The rapid pace of technological advancement is bringing with it a host of new opportunities to its users. Networks, for example, are being fundamentally altered as software-defined wide-area networking (SD-WAN) is changing the very nature of the WAN. As companies increasingly use software-defined networking (SDN), they’re discovering that it doesn’t come without some of its own challenges. Knowing what to address about SDN and how to frame SD-WAN with respect to current WAN operations will open up a lot of new opportunity for partners to better impact their own customers.
What Are the Challenges of SDN?
While SDN has proven an excellent addition to many businesses’ operations, it doesn’t come without issues of its own.
A hindrance in troubleshooting. While SDN allows for better, more rapid application deployment and network services use, it can also get in the way when troubleshooting on the network needs to be done. SDN allows the network to be directly programmed, and the infrastructure supporting it to be abstracted. This allows for much better performance, but can increases complexity as well thanks to the intersection of abstraction and policy orchestration.
Old tools work less. For those used to approaching troubleshooting based on command-line interfacing (CLI) or network diagramming, SDN can be troublesome. SDN improves network performance and that makes many of these older tools much less effective. Preventing this from being an issue is really only accomplished by greater network visibility, so be sure to address that point when dealing with anyone whose go-to tools are still CLI and network diagramming.
Focus on automation. Putting a new focus on task automation can be especially helpful with SDN. Where it’s applicable, automation takes some processes and allows these to largely run themselves. This keeps engineers from getting overwhelmed by the increasing complexity of operations, as well as letting them focus on the more valuable systems and those that simply can’t be automated.
How Is SD-WAN Changing the WAN?
SD-WAN approaches normalcy. The sheer gains in numbers seen by SD-WAN operations makes it abundantly clear that this system is starting to be the new standard in networking. That by itself is going to open up new issues for companies to address—and new opportunities for outside vendors to provide ways to address those issues.
SD-WAN value is still murky. The move to normalcy, however, will take at least another decade to be fully realized, by some reports. Many IT buyers are having a shockingly similar objection: the benefit of an SD-WAN move is still somewhat unclear. While there are certainly points of value to address this objection—improved flexibility and overall network strength, which contributes to bottom line value through less downtime and the like—buyers are still having a hard time seeing how this value is greater than the network already in place, which doesn’t go down all that often to begin with.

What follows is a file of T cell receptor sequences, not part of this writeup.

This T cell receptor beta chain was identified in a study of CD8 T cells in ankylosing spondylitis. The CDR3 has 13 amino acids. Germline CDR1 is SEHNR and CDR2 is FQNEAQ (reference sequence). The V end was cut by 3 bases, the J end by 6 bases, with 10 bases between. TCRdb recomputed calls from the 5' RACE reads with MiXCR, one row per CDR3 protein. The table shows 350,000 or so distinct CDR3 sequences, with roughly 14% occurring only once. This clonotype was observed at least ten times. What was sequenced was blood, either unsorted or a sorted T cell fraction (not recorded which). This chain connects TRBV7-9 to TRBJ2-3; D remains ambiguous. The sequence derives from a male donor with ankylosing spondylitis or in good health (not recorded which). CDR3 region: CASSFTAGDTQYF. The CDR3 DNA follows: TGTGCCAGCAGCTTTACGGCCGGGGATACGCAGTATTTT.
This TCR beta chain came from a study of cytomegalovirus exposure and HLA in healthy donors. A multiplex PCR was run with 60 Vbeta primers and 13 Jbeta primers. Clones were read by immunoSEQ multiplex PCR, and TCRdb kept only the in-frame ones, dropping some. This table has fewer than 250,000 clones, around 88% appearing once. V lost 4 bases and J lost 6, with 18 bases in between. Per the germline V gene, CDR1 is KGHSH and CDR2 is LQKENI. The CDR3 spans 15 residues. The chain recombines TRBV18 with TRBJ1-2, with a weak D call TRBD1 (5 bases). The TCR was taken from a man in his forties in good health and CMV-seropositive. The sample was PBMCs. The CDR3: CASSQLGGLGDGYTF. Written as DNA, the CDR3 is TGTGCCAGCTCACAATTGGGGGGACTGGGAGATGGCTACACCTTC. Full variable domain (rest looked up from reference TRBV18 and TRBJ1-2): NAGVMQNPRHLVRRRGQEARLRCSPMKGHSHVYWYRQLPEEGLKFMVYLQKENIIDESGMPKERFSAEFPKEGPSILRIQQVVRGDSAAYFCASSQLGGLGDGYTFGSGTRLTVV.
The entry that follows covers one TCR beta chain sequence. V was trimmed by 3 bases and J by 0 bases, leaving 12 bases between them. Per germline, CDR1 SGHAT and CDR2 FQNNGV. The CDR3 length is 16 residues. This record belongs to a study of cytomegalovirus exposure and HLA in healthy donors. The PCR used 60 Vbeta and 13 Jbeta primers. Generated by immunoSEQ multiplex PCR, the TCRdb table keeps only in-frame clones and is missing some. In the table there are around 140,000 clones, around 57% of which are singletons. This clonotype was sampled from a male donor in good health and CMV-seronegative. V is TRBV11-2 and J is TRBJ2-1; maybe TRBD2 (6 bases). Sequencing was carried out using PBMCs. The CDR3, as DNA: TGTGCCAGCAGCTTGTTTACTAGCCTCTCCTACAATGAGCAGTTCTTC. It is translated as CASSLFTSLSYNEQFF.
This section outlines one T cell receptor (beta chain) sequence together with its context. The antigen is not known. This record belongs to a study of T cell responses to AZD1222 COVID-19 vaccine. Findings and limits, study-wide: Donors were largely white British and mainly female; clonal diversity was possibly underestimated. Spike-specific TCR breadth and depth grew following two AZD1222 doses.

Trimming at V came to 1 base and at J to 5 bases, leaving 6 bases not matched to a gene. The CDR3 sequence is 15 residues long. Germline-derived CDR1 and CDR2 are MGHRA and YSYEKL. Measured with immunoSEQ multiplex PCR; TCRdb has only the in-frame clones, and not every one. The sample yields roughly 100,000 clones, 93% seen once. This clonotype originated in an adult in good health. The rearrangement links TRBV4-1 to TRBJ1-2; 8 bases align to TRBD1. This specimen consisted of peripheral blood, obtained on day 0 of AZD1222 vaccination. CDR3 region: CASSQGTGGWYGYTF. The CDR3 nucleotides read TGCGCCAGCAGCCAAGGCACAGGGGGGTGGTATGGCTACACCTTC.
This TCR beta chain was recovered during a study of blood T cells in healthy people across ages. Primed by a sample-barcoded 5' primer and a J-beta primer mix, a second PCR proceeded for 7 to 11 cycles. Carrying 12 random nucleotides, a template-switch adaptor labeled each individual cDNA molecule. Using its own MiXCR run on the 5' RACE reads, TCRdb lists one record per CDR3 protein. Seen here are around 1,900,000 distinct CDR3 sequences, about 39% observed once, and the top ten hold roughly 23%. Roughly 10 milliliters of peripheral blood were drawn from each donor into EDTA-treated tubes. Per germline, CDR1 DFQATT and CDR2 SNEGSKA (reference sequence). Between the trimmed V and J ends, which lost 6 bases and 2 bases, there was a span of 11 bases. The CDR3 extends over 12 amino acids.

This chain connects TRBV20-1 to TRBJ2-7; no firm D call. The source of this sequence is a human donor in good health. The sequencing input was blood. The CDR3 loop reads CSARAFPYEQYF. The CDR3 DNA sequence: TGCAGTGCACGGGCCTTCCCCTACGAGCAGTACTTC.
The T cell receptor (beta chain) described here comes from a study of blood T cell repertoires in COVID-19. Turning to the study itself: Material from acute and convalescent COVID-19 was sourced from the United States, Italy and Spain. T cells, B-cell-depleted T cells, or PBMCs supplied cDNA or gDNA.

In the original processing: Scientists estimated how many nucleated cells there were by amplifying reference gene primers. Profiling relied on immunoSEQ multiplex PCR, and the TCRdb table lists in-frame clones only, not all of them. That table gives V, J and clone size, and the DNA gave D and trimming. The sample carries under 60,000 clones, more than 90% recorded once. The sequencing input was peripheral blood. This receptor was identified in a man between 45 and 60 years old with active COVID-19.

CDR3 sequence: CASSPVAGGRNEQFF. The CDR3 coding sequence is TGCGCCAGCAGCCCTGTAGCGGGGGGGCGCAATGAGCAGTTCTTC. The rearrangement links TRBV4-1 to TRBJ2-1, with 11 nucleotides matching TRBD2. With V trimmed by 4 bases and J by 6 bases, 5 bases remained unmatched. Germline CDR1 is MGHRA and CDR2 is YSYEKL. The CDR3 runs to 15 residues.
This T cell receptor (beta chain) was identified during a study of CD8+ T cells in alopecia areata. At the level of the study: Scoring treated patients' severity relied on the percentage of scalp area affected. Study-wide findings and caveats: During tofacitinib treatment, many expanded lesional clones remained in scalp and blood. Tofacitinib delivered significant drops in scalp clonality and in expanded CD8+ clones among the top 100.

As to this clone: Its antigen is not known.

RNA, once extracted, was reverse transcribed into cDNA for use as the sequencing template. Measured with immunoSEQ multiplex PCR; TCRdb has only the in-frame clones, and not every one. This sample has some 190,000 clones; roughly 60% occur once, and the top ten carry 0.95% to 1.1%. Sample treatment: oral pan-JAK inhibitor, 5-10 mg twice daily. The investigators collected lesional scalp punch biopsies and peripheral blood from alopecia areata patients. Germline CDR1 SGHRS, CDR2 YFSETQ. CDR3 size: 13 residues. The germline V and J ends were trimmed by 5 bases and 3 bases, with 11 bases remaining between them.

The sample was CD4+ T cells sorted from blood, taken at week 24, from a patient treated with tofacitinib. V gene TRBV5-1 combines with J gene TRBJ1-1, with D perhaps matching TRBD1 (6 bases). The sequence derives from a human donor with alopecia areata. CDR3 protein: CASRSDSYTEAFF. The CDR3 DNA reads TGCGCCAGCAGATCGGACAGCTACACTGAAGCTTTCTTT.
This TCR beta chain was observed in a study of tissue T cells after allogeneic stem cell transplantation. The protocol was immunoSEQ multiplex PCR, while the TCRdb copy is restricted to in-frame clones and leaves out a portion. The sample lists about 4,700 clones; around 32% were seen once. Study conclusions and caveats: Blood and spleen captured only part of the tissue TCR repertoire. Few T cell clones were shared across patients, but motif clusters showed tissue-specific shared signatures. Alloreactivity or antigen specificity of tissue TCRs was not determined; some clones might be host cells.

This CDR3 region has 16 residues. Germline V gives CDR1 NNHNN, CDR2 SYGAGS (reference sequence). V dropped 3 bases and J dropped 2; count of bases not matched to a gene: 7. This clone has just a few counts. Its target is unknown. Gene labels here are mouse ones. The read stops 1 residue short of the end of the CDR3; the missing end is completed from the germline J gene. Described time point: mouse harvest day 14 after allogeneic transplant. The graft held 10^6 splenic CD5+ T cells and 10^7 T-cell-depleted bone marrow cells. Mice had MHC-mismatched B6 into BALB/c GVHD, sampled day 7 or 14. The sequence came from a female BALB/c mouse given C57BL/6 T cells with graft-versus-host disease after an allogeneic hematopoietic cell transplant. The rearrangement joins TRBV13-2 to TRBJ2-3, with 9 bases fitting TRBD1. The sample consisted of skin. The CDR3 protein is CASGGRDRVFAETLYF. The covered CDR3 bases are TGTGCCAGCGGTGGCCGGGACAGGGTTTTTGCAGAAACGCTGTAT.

Lots of variables. Some of SD-WAN’s greatest strengths actually are dependent on location. For instance, cost-cutting issues are somewhat shaky in places like the UK—and large swaths of Europe—where internet access costs are actually higher than multiprotocol label switching (MPLS). Anywhere MPLS costs are lower than internet access costs, especially when firewall costs and other security issues are added on, leaves SD-WAN looking second-rate.
The future is unsteady. Another major strength of SD-WAN is its ability to improve the pace of future deployments. That’s true, but there’s a certain inherent limit in speed caused by network infrastructure. Since a lot of networks are coaxial and copper by nature, there’s only so much speed that can be pumped through such a system. SD-WAN can speed this up, but once that ceiling is hit, it’s hit. That’s a development that may not be a problem for much longer—between increasing fiber deployment and the rise of 5G for those without fiber—but right now, it’s likely to prove a sticking point.
How to Get Help Adapting to the Changes Posed by SDN and SD-WAN
SDN means challenge, and SD-WAN means change. When the two begin to get overwhelming, the best thing to do is take a step back and realize the value of a master agent’s support. That’s when you should reach out to us at Innovative Business Solutions. We support over 500 partners in the United States, and are ready to help with tools, connections and knowledge to help you address the changes and challenges posed by SDN and SD-WAN. All you have to do is drop us a line to get started.